Next up was Our Love Story, a debut feature from Korean Director HyunJu Lee and probably my favourite film of the festival. It may have been the excitement of the festival but I got unapologetically swept up. Our Love Story is about a woman who, whilst receiving pressures from her friends to start dating men, becomes infatuated with a woman and begins to develop a strong romance. Whilst that may sound like a fairly by-the-numbers premise for a queer film Our Love Story isn’t about plot, it’s about mood and feeling, a shared look between two people, a gesture. It’s more about what’s conveyed between words than the words themselves. It’s an incredibly strong debut feature from HyunJu Lee and I can’t wait to see what she does next.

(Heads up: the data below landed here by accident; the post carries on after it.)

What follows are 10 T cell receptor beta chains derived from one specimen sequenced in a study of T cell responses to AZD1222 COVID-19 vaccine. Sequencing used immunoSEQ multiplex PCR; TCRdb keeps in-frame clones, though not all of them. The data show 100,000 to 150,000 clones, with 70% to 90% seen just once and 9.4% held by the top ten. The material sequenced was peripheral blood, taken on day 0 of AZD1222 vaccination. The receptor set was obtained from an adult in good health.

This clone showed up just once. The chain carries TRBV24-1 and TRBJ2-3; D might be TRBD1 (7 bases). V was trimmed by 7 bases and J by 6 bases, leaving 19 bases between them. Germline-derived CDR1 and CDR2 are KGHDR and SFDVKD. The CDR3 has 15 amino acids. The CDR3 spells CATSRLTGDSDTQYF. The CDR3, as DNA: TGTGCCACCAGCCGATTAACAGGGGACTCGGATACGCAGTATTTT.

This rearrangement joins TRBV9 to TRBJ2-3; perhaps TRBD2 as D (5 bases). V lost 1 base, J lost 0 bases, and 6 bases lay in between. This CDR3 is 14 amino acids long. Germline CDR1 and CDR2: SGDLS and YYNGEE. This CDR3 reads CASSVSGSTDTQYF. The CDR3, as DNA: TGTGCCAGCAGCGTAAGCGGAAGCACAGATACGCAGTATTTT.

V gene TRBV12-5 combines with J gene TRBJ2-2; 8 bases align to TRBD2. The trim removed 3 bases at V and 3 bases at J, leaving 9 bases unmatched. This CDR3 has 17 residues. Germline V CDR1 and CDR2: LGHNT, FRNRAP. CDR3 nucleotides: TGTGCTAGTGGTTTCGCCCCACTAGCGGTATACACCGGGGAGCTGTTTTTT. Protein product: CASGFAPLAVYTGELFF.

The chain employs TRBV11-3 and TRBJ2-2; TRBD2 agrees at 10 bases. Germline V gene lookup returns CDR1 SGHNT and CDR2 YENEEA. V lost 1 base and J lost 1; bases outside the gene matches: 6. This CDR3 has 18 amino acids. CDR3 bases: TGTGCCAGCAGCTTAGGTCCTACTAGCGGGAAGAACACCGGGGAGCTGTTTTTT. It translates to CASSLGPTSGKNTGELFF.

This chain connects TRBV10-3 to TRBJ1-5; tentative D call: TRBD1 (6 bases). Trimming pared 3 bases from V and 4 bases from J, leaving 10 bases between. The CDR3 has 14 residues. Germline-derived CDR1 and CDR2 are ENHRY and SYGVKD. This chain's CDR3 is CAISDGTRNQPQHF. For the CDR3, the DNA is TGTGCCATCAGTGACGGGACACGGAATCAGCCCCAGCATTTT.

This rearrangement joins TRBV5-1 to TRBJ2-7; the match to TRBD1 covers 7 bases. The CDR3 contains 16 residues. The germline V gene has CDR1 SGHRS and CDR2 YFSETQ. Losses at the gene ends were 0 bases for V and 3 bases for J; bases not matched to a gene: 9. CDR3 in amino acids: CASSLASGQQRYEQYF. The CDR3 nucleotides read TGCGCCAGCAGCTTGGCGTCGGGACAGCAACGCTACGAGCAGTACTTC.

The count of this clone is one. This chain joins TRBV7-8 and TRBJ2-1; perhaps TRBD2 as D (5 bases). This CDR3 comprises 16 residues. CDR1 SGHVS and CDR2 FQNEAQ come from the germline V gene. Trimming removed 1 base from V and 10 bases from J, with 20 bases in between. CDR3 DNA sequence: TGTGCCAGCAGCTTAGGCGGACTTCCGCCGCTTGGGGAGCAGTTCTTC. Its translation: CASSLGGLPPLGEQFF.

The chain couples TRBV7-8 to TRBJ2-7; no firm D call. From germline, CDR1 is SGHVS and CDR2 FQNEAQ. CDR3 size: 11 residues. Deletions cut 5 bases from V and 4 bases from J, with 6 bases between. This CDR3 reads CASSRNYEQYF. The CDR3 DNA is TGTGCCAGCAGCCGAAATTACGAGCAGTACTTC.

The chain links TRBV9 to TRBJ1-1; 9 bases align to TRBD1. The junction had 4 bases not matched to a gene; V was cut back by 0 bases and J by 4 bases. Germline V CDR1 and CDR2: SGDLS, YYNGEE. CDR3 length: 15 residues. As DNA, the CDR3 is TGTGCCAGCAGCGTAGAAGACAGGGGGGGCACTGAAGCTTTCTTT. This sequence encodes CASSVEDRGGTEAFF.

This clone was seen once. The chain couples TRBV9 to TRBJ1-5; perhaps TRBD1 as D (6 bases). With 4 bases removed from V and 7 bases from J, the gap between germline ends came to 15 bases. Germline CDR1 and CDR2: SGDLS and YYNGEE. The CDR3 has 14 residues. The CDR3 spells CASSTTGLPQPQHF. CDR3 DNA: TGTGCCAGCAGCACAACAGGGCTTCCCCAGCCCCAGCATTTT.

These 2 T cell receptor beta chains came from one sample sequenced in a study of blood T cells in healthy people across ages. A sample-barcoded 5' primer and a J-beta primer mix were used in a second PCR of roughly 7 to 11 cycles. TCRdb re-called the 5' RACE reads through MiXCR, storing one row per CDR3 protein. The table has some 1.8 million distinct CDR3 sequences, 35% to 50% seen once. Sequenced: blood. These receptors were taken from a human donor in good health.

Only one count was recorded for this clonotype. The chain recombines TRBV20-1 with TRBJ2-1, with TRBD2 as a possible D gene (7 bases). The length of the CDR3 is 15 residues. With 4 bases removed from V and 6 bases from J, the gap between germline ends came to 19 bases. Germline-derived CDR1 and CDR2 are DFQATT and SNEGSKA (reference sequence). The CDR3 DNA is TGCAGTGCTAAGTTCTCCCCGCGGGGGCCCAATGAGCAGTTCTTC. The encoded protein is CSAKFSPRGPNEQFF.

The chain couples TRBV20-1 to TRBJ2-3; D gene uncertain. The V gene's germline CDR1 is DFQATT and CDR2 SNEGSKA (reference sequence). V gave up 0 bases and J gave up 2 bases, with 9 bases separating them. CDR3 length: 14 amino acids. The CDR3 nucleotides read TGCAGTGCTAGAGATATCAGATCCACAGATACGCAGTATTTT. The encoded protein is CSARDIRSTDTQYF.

The final screening of day one was a shorts programme centred around brief encounters entitled, you guessed it, Brief Encounters. It began with Anthony Doncque’s 1992, the story of a teenage boy falling for a teaching assistant at his school, his relationship with his father and his growing obsession with filmmaking. It was a lovely story that featured a very powerful, revealing final shot. Second was 3 Friends from Michael Moody Culpepper, about a young Irish man coming to grips with his sexuality during a bereavement, the film is a lot more abundant in optimism that its premise sounds. It plays along wistfully avoiding crisis for moments of widening perspective. Following that was Arthur Cahn’s Herculaneum, a happenstance between two young adult men forming a relationship through a gay dating app. It’s a charming film that is as every bit contemplative as it is alluring. Finally was Peter Ahlén’s Perpetual (Mørke Rum), about a teenager exploring his first sexual encounter with a man he meets over the internet. It’s a beautiful film, well acted and a humorous exploration between the difference of a first romance and a hookup.